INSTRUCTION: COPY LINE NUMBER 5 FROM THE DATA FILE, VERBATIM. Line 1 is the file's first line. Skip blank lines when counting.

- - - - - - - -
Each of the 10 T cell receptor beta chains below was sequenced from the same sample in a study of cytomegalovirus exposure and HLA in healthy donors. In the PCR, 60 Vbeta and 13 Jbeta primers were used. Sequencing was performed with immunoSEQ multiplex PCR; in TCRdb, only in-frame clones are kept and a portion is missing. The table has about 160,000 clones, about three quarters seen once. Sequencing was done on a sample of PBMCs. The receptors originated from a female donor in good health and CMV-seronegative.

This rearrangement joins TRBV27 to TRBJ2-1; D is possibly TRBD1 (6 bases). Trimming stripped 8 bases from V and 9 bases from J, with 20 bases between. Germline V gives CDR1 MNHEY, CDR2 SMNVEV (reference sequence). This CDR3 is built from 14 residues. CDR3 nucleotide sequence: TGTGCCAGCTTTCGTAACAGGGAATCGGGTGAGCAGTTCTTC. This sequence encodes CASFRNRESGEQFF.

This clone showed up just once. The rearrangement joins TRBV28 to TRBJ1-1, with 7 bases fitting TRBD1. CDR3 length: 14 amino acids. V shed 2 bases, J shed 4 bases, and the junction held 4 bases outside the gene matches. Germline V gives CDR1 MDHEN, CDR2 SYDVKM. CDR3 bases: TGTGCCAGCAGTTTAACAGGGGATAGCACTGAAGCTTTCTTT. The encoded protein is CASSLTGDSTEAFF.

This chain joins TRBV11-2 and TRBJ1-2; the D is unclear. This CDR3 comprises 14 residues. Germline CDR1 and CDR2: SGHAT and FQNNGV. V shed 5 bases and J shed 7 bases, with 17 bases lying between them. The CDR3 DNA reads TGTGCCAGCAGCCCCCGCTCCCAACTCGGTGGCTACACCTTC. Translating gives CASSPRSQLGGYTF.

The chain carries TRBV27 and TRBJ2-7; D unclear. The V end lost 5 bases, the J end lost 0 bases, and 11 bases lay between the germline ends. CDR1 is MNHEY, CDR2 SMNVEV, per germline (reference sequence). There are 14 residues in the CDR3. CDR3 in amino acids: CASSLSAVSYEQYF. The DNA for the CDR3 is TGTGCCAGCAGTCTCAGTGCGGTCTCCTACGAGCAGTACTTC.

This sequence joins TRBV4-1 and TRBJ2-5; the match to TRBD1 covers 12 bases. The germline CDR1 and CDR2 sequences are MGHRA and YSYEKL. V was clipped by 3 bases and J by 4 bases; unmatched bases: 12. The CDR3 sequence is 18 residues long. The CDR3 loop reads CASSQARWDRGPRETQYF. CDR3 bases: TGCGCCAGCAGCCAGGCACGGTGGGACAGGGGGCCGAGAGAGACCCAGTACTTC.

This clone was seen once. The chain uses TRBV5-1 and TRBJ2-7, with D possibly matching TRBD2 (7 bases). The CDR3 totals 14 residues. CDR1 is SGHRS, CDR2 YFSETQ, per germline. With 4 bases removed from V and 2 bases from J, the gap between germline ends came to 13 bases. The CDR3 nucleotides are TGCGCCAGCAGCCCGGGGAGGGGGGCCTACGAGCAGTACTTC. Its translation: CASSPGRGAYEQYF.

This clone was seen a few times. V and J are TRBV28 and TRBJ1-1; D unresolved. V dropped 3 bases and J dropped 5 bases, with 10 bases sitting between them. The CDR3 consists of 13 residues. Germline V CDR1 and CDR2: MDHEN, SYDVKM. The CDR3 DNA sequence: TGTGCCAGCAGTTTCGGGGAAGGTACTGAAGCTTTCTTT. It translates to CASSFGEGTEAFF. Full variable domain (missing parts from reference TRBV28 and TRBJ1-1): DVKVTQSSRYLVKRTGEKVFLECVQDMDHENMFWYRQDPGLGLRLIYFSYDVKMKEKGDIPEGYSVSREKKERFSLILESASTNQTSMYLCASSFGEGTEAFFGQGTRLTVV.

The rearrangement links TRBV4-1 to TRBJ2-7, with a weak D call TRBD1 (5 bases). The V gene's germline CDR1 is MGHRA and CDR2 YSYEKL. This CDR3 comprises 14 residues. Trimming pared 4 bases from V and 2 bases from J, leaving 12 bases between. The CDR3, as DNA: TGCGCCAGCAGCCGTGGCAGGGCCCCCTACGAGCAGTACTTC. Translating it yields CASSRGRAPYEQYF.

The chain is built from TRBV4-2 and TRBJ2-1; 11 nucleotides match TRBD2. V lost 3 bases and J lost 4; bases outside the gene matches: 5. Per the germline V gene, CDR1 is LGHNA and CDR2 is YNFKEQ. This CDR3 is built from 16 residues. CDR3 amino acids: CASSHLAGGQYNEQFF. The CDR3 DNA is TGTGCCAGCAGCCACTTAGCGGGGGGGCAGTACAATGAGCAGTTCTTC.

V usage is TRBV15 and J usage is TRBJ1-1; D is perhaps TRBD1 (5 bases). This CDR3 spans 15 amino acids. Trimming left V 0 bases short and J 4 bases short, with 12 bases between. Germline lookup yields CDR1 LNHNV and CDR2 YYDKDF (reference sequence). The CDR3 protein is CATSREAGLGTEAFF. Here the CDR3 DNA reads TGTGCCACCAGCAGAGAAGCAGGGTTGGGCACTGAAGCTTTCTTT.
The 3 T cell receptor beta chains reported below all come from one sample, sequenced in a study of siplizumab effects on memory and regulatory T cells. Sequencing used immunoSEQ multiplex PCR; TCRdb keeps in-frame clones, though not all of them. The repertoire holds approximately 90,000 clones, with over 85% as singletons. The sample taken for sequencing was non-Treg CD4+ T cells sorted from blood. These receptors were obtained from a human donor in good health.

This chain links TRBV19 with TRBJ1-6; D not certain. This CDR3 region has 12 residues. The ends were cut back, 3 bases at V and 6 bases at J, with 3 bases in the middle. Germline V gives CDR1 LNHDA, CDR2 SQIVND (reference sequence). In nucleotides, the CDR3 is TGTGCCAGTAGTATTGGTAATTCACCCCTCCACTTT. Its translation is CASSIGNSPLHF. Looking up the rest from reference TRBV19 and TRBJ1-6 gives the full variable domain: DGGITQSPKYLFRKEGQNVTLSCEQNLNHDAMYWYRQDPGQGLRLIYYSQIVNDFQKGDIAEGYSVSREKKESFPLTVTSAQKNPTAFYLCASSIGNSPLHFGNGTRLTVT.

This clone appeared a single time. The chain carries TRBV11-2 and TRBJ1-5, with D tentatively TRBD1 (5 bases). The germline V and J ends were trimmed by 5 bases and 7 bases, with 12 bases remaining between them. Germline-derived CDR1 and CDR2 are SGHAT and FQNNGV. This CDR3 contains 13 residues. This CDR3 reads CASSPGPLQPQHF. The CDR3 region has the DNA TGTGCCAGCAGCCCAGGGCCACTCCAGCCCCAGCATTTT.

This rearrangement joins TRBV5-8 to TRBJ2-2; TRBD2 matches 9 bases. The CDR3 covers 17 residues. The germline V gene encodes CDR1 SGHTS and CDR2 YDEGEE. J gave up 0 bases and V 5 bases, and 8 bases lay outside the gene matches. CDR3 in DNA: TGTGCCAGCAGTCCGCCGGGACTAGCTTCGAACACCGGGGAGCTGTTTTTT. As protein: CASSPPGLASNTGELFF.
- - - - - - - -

The chain carries TRBV27 and TRBJ2-7; D unclear. The V end lost 5 bases, the J end lost 0 bases, and 11 bases lay between the germline ends. CDR1 is MNHEY, CDR2 SMNVEV, per germline (reference sequence). There are 14 residues in the CDR3. CDR3 in amino acids: CASSLSAVSYEQYF. The DNA for the CDR3 is TGTGCCAGCAGTCTCAGTGCGGTCTCCTACGAGCAGTACTTC.